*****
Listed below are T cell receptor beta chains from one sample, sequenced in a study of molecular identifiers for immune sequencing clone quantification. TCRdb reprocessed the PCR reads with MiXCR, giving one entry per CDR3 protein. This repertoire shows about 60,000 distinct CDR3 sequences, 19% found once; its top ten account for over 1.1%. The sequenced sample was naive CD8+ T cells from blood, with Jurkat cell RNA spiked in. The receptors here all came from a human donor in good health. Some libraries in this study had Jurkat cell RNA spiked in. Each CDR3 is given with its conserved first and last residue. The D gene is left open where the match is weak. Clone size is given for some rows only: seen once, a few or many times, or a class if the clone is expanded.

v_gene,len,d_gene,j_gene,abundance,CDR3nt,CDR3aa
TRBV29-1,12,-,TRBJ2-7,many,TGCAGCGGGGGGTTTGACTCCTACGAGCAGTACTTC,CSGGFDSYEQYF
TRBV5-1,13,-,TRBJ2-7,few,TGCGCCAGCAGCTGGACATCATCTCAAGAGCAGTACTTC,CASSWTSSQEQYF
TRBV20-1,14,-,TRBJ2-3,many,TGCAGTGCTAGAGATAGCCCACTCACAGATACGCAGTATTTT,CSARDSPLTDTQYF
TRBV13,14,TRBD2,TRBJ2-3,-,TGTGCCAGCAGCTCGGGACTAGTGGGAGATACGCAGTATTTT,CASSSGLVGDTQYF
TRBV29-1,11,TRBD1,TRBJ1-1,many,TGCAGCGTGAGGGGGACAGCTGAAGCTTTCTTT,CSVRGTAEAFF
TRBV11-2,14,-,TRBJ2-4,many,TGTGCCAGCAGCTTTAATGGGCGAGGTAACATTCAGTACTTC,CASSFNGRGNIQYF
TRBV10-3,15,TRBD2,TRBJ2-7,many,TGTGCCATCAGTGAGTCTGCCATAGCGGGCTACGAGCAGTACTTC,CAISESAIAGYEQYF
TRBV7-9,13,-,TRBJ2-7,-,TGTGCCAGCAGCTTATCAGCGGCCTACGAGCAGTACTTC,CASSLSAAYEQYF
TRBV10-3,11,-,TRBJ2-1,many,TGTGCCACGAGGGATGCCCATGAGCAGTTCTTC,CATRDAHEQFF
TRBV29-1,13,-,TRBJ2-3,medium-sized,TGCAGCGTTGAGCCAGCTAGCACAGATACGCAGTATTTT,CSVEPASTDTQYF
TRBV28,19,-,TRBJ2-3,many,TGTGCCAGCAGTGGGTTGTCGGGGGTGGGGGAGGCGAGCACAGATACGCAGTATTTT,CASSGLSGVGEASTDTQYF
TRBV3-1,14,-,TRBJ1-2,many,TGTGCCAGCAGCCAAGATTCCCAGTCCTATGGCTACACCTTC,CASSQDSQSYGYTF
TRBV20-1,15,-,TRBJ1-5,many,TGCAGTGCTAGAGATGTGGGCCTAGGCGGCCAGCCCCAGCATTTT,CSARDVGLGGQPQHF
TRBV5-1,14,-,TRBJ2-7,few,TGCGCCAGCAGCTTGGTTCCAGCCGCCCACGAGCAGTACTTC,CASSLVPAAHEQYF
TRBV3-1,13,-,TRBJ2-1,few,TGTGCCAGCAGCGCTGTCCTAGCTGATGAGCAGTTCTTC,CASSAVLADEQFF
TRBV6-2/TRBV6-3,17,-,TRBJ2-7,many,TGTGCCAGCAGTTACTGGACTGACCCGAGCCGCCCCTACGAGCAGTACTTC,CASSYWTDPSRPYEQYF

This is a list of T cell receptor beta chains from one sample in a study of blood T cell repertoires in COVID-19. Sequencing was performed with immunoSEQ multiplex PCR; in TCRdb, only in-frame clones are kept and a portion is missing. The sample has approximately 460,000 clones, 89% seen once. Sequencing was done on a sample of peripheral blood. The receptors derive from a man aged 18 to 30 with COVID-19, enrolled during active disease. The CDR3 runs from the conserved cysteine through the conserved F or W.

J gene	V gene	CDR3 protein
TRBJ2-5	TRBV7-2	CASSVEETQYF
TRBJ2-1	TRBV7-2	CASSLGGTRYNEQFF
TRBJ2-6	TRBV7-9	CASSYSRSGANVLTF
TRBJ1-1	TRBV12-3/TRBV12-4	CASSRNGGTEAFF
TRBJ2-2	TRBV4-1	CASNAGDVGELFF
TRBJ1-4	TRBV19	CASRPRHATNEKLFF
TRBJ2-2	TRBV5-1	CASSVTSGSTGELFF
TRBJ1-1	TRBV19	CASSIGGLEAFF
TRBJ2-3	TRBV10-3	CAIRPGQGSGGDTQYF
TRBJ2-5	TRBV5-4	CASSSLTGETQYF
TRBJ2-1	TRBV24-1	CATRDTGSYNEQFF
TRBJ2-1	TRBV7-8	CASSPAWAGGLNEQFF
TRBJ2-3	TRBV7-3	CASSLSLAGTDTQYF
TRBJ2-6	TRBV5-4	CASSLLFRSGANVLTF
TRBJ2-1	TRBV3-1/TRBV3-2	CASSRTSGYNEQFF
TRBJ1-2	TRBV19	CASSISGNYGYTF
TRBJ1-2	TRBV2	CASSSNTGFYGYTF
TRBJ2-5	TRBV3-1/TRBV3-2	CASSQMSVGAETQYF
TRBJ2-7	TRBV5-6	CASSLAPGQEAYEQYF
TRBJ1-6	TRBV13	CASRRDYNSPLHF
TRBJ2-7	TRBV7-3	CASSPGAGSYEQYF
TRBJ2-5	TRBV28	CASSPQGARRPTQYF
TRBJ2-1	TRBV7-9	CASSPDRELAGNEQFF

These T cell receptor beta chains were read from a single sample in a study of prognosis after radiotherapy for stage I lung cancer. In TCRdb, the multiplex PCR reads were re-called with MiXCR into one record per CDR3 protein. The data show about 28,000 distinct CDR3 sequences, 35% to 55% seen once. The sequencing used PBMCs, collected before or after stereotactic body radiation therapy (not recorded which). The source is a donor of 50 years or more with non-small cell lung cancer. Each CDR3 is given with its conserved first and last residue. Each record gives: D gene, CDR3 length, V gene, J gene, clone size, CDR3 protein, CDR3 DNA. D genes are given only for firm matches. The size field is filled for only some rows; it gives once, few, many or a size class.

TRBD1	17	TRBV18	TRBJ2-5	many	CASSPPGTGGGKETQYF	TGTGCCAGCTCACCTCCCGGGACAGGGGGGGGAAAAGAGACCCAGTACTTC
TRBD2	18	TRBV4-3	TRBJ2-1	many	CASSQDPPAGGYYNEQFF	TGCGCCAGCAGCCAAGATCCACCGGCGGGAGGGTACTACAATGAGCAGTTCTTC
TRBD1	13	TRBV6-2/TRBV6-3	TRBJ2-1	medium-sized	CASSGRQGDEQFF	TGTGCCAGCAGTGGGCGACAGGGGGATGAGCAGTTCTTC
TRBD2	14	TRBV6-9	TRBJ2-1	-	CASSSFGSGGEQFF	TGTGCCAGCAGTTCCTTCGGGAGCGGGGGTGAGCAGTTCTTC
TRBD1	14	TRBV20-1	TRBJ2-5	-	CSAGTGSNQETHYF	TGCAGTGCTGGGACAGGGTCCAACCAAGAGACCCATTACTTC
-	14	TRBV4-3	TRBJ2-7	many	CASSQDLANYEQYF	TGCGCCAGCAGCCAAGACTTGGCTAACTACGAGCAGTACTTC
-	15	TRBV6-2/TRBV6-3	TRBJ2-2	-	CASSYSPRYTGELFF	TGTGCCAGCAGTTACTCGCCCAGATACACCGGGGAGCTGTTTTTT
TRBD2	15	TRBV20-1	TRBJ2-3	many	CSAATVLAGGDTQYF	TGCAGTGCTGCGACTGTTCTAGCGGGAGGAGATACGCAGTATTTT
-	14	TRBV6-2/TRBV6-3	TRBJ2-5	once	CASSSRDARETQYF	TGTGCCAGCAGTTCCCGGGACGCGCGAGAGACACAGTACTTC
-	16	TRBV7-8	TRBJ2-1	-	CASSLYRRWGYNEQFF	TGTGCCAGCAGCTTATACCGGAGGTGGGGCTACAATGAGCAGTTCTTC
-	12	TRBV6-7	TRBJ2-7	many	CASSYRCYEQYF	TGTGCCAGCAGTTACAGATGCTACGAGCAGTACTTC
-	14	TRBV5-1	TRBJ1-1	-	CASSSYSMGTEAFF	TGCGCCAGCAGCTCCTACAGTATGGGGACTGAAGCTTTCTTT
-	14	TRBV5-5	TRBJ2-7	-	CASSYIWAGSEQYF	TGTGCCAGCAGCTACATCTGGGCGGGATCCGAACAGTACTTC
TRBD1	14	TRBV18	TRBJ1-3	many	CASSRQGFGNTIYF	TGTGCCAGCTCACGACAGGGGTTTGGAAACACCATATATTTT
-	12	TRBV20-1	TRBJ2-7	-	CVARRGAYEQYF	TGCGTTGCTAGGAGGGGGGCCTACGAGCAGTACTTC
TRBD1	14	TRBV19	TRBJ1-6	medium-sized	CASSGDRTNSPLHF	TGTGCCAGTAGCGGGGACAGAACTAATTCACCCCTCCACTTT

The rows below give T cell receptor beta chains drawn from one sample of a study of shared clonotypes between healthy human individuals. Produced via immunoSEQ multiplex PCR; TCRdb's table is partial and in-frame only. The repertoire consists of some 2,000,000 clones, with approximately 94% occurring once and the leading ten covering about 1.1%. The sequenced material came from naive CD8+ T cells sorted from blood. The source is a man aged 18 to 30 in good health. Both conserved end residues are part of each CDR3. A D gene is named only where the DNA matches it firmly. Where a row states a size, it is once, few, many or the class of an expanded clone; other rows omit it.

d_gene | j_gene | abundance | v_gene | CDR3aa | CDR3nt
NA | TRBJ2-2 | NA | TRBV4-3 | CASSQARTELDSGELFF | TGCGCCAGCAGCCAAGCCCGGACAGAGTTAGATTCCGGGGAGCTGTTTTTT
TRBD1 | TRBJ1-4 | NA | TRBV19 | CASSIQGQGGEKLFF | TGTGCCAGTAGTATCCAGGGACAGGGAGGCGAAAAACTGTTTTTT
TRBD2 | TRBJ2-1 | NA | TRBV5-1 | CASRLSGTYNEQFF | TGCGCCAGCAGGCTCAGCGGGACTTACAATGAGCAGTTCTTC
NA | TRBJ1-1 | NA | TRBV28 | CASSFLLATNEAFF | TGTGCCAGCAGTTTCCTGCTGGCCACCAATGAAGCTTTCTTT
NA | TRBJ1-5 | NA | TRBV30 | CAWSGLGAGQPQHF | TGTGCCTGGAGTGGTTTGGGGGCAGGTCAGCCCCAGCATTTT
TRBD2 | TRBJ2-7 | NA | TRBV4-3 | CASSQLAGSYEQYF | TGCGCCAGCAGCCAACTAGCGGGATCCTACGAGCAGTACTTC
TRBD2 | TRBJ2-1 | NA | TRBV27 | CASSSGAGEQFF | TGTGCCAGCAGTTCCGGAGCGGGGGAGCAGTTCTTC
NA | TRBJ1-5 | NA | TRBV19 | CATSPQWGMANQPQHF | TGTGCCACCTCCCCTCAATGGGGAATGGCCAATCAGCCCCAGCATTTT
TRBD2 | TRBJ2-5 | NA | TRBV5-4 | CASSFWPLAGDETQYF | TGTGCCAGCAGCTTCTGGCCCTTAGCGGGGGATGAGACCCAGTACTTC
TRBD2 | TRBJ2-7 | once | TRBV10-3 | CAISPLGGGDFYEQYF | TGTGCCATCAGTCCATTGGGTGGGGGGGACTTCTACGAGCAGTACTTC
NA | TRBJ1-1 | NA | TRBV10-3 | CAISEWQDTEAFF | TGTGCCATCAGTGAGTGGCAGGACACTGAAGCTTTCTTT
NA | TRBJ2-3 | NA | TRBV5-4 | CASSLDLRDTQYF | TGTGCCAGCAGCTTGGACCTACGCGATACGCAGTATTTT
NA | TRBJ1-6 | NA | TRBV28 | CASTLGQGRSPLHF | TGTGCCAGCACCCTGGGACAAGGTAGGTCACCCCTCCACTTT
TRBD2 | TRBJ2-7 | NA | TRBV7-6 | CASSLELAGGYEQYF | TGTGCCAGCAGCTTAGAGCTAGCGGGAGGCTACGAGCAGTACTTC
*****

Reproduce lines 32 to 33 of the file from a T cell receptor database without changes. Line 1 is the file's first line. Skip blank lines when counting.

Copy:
TRBJ2-1	TRBV7-8	CASSPAWAGGLNEQFF
TRBJ2-3	TRBV7-3	CASSLSLAGTDTQYF